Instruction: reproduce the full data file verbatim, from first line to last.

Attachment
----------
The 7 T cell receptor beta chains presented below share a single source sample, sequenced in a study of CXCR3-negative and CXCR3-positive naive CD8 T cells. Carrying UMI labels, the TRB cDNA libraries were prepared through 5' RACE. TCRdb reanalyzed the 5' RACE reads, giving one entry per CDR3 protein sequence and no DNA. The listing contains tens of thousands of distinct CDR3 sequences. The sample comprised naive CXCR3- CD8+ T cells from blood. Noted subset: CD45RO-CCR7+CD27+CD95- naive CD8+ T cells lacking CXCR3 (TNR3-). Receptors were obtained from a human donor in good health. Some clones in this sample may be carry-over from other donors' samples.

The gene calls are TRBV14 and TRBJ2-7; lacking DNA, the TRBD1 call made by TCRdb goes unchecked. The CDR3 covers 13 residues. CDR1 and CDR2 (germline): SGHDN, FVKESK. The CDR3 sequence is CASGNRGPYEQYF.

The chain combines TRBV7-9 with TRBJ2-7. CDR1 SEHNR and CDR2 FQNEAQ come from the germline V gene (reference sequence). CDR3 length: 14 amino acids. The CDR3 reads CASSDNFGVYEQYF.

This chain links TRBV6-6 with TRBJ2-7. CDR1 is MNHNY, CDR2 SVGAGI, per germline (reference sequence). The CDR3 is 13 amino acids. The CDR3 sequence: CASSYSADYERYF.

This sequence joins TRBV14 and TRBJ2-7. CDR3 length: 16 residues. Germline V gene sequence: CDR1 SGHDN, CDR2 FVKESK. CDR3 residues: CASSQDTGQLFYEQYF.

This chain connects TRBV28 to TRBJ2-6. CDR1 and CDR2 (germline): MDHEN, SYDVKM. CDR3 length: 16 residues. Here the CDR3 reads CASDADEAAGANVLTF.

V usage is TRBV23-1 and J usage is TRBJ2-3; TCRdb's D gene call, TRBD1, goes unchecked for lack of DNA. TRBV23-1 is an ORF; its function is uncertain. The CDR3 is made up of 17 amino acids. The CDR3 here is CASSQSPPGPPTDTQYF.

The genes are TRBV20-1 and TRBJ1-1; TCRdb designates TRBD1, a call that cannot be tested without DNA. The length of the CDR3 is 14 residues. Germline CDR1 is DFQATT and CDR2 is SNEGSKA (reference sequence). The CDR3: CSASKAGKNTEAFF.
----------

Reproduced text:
The 7 T cell receptor beta chains presented below share a single source sample, sequenced in a study of CXCR3-negative and CXCR3-positive naive CD8 T cells. Carrying UMI labels, the TRB cDNA libraries were prepared through 5' RACE. TCRdb reanalyzed the 5' RACE reads, giving one entry per CDR3 protein sequence and no DNA. The listing contains tens of thousands of distinct CDR3 sequences. The sample comprised naive CXCR3- CD8+ T cells from blood. Noted subset: CD45RO-CCR7+CD27+CD95- naive CD8+ T cells lacking CXCR3 (TNR3-). Receptors were obtained from a human donor in good health. Some clones in this sample may be carry-over from other donors' samples.

The gene calls are TRBV14 and TRBJ2-7; lacking DNA, the TRBD1 call made by TCRdb goes unchecked. The CDR3 covers 13 residues. CDR1 and CDR2 (germline): SGHDN, FVKESK. The CDR3 sequence is CASGNRGPYEQYF.

The chain combines TRBV7-9 with TRBJ2-7. CDR1 SEHNR and CDR2 FQNEAQ come from the germline V gene (reference sequence). CDR3 length: 14 amino acids. The CDR3 reads CASSDNFGVYEQYF.

This chain links TRBV6-6 with TRBJ2-7. CDR1 is MNHNY, CDR2 SVGAGI, per germline (reference sequence). The CDR3 is 13 amino acids. The CDR3 sequence: CASSYSADYERYF.

This sequence joins TRBV14 and TRBJ2-7. CDR3 length: 16 residues. Germline V gene sequence: CDR1 SGHDN, CDR2 FVKESK. CDR3 residues: CASSQDTGQLFYEQYF.

This chain connects TRBV28 to TRBJ2-6. CDR1 and CDR2 (germline): MDHEN, SYDVKM. CDR3 length: 16 residues. Here the CDR3 reads CASDADEAAGANVLTF.

V usage is TRBV23-1 and J usage is TRBJ2-3; TCRdb's D gene call, TRBD1, goes unchecked for lack of DNA. TRBV23-1 is an ORF; its function is uncertain. The CDR3 is made up of 17 amino acids. The CDR3 here is CASSQSPPGPPTDTQYF.

The genes are TRBV20-1 and TRBJ1-1; TCRdb designates TRBD1, a call that cannot be tested without DNA. The length of the CDR3 is 14 residues. Germline CDR1 is DFQATT and CDR2 is SNEGSKA (reference sequence). The CDR3: CSASKAGKNTEAFF.